Society / Sack or Destruction of City

546AD Dec. 17

Event #329: Sack of Rome by Totila

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Geographical sites:

  • Rome (click here to focus in map) (see also Pleiades #423025)
    Pleiades_icon Roma urban, settlement, temple Geocontext: Roma/Rome
    Description: The capital of the Roman Republic and Empire.


Text #416

Zachariah of Mitylene. The Syriac Chronicle
[Bk. 10 Ch. 15 p. 316]

In the eighteenth year of Justinian, which is the year eight hundred and fifty-seven of the Greeks1, the barbarians took Rome, the chief city of Italy; and since they could not guard it, they established themselves in the camp by the side of it, while they left the city deserted and empty.

    1. This was the twentieth of Justinian, and the fact that the same misreckoning is found twice in 12. 4 and once in 12. 5 tends to show that this sentence is derived from our author. [OF]

Text #417

Procopius of Caesarea. History of the Wars. Series: Procopius. Vol. 4
[Proc. BHist. 7.17.4--7.17.5. Translated by H. B. Dewing. William Heinemann. 1962. (7 Vols.) p. 325]


Thus it came about that four Isaurians who were keeping guard by the Asinarian Gate did as follows: having waited carefully for that part of the night during which it always fell to the lot of the soldiers next them to sleep while the guarding of that portion of the wall devolved upon them, they fastened ropes to the battlement long enough to reach down to the ground, and laying hold of these with both hands got outside the fortifications; then they went before Totila and agreed to receive him and the Gothic army into the city; for, as they declared, they were able to do this without any trouble…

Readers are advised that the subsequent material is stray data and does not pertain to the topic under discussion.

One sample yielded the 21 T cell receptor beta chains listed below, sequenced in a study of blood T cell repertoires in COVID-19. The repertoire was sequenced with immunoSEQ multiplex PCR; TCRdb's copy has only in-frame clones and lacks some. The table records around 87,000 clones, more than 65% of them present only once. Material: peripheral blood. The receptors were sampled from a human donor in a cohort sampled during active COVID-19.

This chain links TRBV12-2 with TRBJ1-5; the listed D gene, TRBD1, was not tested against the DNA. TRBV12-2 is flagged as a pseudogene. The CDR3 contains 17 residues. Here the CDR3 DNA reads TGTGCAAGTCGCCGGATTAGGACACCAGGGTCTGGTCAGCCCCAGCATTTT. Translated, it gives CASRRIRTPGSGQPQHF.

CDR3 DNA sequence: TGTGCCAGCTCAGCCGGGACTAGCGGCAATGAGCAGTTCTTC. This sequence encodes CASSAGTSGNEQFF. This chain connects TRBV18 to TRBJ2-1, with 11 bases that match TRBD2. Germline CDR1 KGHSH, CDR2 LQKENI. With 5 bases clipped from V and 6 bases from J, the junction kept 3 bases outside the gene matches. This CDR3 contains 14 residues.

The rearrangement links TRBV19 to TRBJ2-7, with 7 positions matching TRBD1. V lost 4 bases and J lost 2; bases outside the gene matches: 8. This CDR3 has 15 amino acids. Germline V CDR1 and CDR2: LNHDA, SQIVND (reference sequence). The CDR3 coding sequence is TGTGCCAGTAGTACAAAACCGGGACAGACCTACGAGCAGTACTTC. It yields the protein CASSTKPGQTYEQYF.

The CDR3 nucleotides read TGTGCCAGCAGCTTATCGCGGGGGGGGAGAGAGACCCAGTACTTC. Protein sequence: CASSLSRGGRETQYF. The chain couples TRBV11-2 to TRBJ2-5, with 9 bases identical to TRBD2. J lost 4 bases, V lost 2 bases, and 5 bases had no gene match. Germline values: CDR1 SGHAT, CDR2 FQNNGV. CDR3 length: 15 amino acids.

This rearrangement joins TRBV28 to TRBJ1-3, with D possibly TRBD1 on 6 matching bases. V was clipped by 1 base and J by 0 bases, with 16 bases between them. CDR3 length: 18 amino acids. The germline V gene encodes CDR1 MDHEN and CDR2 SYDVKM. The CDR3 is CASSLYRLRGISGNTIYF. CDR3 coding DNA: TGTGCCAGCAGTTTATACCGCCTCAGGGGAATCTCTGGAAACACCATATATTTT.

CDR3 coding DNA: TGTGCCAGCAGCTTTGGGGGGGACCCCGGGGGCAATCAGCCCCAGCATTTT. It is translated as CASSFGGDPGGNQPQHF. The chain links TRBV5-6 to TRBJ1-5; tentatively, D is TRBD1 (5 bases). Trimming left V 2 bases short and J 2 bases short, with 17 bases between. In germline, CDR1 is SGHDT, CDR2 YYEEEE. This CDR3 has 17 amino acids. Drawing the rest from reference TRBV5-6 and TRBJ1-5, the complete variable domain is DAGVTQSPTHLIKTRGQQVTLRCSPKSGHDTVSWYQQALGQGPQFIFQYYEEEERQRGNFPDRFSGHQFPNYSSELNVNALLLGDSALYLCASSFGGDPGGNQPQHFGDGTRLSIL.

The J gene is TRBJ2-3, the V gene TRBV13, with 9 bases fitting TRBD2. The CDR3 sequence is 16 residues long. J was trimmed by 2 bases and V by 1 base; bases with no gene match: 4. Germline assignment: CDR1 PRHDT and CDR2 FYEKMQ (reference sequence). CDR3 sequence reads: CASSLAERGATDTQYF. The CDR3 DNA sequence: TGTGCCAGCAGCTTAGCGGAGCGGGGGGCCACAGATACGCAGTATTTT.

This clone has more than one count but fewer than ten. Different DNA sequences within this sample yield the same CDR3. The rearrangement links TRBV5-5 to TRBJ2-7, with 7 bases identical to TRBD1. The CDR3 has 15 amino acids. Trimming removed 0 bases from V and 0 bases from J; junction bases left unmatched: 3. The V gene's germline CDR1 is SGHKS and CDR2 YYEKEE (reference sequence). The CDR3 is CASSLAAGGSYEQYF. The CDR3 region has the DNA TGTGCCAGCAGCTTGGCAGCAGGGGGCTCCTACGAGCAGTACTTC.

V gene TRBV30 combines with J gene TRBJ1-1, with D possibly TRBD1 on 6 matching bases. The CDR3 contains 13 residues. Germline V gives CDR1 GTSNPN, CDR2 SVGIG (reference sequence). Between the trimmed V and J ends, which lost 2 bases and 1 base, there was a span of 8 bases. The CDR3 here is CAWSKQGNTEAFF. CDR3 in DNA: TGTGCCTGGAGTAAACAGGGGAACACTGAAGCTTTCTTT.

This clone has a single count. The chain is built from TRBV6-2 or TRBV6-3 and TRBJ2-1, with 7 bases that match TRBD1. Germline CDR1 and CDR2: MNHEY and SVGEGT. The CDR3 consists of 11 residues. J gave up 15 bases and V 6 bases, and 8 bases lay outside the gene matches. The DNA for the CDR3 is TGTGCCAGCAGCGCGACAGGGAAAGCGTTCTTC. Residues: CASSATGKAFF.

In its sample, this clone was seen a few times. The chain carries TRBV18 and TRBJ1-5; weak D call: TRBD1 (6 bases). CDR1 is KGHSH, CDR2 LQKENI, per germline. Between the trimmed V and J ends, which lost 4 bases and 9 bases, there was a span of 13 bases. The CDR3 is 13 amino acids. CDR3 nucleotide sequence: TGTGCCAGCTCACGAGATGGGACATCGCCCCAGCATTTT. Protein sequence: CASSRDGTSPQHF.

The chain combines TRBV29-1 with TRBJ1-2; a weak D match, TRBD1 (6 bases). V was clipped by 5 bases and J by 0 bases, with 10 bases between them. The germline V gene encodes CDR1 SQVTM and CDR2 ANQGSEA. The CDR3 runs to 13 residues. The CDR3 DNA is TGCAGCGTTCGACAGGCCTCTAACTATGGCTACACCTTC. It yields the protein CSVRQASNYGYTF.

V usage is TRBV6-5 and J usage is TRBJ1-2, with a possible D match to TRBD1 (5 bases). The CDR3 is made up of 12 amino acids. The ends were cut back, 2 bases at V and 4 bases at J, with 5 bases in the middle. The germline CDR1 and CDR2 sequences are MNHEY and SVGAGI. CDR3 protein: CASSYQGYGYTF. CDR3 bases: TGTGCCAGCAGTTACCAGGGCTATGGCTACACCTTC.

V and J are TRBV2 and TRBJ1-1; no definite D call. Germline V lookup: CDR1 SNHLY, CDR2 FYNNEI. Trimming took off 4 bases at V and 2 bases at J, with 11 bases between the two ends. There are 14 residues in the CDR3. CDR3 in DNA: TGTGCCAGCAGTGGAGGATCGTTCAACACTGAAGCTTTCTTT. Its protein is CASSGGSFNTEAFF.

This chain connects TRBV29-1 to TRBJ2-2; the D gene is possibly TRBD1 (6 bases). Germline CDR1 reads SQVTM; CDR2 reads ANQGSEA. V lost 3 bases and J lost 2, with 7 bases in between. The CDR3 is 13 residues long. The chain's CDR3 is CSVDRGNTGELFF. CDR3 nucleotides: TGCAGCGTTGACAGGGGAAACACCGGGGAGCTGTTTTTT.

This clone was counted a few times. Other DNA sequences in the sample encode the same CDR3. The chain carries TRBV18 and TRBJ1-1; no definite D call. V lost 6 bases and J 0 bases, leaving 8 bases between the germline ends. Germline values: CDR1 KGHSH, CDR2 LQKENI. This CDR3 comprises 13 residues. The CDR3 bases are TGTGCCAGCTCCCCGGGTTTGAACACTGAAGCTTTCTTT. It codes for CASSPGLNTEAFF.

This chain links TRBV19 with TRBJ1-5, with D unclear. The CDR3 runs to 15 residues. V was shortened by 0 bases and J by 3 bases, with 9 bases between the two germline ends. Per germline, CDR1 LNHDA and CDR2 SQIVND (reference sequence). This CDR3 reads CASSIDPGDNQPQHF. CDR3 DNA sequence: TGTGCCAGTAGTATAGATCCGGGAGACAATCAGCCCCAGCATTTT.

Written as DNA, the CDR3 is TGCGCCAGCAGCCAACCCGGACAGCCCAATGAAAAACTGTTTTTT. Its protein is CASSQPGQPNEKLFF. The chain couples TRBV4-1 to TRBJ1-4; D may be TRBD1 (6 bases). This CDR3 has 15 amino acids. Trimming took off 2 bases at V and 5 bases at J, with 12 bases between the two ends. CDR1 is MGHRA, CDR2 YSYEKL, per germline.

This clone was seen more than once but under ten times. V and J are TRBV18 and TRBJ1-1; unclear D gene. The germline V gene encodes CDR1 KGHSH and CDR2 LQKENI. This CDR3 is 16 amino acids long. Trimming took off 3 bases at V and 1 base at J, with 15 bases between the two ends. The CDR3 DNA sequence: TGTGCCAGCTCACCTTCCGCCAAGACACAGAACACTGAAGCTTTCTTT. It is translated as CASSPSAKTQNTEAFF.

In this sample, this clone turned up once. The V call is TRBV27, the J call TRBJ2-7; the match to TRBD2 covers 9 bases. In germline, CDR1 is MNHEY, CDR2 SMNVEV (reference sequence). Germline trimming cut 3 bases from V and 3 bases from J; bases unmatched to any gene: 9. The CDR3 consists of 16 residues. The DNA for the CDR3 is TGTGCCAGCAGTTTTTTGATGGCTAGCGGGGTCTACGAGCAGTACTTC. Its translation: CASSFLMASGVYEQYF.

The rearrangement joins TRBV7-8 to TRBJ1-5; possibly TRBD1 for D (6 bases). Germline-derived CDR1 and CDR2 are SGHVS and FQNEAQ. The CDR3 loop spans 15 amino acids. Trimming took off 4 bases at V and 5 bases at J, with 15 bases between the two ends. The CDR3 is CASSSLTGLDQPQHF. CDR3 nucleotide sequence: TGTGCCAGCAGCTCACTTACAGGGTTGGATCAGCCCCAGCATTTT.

Text #6352

"Sack of Rome (546)", in Wikipedia.

The Sack of Rome in 546 was carried out by the Gothic king Totila during the Gothic War of 535–554 between the Ostrogoths and the Byzantine Empire. […] Totila finally entered Rome on 17 December 546,1 after his men scaled the walls at night and opened the Asinarian Gate.

  1. Barker, John W (1966) Justinian and the Later Roman Empire, University of Wisconsin Press (p. 160) [OF]

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